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Lecture 6

ANTHROP 3HI3 Lecture 6: Death


Department
Anthropology
Course Code
ANTHROP 3HI3
Professor
Dr. Rebecca Plett
Lecture
6

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Anthropology of death
Death is a fundamental human experience
o Ways of understanding it are "elaborated by the many ways of treating the dead and
postulating their continuance beyond the mortal plane"
Thinking in some sense, part of us that may live on in a different form ,life
o Anthropologists look at variation in how the living and dead interact with one another, how
desired this interaction is, the kinds of death that occur (and responses to them), and the
disposal of bodies and rituals surrounding them
Different relationships between birth and death
How you treat the dying person
Do they turn into ghosts or ancestors?
Are certain kind of deaths seen as more tragic?
In the early days of anthropology there was a strong interest in uncommon forms of death, but
overall a tendency to look for universal features in the diverse cultural responses to death
o Resulted in ambitious, comparative efforts by early anthropologists
o Now anthropologists focus more on sophisticated ethnographies on particulars of death
Paradoxically, much work of death is centred on life:
o Death as the disturbance of the social order or of the social body, and a break in social and
family networks
o How grief and mourning function in society
o The variety of mortuary rituals and how they work
What they do to the body
While there isn't a "distinct" anthropological voice on death for much of the 20th century, there
was interdisciplinary dialogue, especially between psychology and anthropology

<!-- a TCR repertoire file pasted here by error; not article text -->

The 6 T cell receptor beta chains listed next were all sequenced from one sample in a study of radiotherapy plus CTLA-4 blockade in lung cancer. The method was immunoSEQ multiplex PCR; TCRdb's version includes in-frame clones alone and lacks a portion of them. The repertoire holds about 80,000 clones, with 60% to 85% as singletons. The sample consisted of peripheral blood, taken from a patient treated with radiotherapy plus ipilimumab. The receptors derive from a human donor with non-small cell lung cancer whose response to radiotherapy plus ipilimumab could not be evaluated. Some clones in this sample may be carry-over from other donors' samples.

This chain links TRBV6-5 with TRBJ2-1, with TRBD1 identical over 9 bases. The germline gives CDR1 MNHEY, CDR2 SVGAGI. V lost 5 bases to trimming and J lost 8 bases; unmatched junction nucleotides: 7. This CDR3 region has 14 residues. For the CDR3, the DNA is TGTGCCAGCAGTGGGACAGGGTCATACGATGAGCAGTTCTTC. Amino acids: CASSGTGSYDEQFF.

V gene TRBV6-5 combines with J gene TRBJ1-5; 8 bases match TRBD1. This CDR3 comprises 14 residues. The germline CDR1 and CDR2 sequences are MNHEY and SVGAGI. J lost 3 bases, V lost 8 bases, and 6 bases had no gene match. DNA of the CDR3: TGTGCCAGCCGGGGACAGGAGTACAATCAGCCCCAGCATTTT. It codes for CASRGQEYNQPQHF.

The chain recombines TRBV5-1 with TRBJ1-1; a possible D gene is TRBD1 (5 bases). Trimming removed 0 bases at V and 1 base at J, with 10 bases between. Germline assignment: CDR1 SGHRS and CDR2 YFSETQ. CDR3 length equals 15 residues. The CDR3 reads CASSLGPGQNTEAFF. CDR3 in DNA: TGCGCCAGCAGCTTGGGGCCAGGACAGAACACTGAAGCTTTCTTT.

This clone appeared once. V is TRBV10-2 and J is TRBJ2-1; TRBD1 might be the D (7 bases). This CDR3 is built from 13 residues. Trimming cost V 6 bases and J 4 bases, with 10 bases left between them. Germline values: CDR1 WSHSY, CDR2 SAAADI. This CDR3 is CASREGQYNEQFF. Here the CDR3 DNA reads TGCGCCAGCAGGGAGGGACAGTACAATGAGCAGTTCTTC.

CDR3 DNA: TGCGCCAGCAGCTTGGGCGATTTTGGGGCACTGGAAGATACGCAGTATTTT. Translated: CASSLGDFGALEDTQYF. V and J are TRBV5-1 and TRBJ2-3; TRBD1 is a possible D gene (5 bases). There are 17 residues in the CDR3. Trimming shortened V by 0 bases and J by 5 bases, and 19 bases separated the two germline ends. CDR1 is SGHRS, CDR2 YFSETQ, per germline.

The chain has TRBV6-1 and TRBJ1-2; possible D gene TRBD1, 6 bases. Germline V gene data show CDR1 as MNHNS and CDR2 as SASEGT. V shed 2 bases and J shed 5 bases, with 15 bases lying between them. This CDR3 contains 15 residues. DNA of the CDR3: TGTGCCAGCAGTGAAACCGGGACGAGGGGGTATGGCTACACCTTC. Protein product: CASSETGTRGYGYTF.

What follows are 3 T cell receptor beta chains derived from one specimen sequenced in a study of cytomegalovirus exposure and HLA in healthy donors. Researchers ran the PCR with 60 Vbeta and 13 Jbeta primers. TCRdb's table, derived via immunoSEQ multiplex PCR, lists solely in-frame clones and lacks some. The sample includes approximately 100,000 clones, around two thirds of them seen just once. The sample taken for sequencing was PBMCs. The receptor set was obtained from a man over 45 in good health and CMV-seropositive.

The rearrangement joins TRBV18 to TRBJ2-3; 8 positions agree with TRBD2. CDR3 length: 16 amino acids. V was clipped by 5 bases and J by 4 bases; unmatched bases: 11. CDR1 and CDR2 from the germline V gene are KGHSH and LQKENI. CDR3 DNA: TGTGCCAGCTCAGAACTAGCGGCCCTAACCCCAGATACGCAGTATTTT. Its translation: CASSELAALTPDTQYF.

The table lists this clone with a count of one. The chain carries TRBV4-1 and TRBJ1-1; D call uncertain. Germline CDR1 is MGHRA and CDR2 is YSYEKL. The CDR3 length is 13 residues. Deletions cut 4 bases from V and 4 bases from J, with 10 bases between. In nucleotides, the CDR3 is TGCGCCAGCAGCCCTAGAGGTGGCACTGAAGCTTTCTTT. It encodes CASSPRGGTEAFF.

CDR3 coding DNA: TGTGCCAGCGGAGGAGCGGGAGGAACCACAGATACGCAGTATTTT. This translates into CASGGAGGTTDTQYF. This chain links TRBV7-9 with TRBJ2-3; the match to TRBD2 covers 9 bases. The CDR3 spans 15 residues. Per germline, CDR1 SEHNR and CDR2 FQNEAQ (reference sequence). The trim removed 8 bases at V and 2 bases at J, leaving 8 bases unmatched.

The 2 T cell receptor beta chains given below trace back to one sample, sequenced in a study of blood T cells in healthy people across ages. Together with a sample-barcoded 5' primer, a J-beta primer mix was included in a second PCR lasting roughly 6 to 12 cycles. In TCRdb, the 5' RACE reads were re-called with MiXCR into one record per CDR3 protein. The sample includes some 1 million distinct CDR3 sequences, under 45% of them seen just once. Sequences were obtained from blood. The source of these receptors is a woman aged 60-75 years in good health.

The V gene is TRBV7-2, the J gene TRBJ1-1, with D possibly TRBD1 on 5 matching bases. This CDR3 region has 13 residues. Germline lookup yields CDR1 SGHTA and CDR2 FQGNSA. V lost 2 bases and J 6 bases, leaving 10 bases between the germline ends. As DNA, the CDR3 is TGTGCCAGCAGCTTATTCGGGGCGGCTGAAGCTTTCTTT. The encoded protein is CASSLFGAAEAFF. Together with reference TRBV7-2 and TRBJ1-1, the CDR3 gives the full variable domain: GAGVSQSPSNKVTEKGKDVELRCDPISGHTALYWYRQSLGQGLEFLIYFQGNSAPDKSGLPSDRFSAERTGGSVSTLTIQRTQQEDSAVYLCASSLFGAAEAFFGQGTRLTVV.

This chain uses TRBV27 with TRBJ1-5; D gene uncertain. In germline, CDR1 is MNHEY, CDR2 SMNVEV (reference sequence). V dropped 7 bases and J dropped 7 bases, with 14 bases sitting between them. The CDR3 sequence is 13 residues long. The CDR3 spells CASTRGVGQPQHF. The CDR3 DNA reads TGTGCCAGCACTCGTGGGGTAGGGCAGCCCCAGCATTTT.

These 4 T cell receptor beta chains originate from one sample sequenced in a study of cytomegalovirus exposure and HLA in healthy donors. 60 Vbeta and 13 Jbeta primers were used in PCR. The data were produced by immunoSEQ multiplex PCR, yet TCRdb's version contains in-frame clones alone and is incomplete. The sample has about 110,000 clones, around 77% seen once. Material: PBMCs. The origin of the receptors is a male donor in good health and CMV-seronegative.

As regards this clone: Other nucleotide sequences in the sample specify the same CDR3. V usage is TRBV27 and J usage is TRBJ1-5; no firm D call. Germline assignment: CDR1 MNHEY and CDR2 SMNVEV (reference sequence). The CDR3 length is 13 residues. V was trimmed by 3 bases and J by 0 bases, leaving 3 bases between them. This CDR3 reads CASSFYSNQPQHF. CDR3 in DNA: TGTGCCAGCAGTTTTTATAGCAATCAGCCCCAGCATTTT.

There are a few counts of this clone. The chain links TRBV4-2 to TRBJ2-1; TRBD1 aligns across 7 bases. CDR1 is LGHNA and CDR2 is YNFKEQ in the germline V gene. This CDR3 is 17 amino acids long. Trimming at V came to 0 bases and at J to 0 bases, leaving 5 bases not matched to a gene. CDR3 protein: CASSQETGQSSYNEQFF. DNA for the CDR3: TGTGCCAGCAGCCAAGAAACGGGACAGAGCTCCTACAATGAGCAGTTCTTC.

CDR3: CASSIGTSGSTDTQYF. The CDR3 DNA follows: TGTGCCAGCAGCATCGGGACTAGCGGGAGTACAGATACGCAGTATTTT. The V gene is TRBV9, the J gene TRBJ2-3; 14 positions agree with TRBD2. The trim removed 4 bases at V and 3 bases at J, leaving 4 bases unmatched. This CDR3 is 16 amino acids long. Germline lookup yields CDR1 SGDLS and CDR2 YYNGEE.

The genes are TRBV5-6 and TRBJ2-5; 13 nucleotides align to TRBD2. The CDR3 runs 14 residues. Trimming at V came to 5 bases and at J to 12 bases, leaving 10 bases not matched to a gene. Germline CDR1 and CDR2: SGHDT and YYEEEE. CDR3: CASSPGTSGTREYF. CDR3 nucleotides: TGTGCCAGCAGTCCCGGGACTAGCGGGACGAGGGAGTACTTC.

o A central theme in these dialogues is the tension between the inevitability of death and the
belief in spiritual immortality
Psychologists - people are dominated by a fear of death
Malinowski indicated that while there is a universal fear of death, there is a complementary denial
of death through a belief in immortality
o Mourners concerned with dangers of the corpse and contamination by death, AND a sense
of spirituality, hope, the sacred, and the otherworld
o This is "religious imagination" - a functional response to death by giving a sense of
immortality
Functions in a certain way to provide relief of this existential fear of providing hope
Strong connections
The study of death by medical anthropologists focuses significantly on death in a biomedical
context, issues of human suffering in relation to illness and death, and meaning-making of the kill,
dying and dead body
o How bodies are made meaningful when they enter this new phase? No longer living
persons?
o These ethnographies often place these bodies in larger cultural and global contexts
Individual that is dying is also connected in a social connection
E.g., dad dies - not because of his body, but also social relations
Nancy Scheper-Hughes: "Death without Weeping"
Ethnography of mothers living in an impoverished community in Brazil who practice "selective
neglect" of their infants
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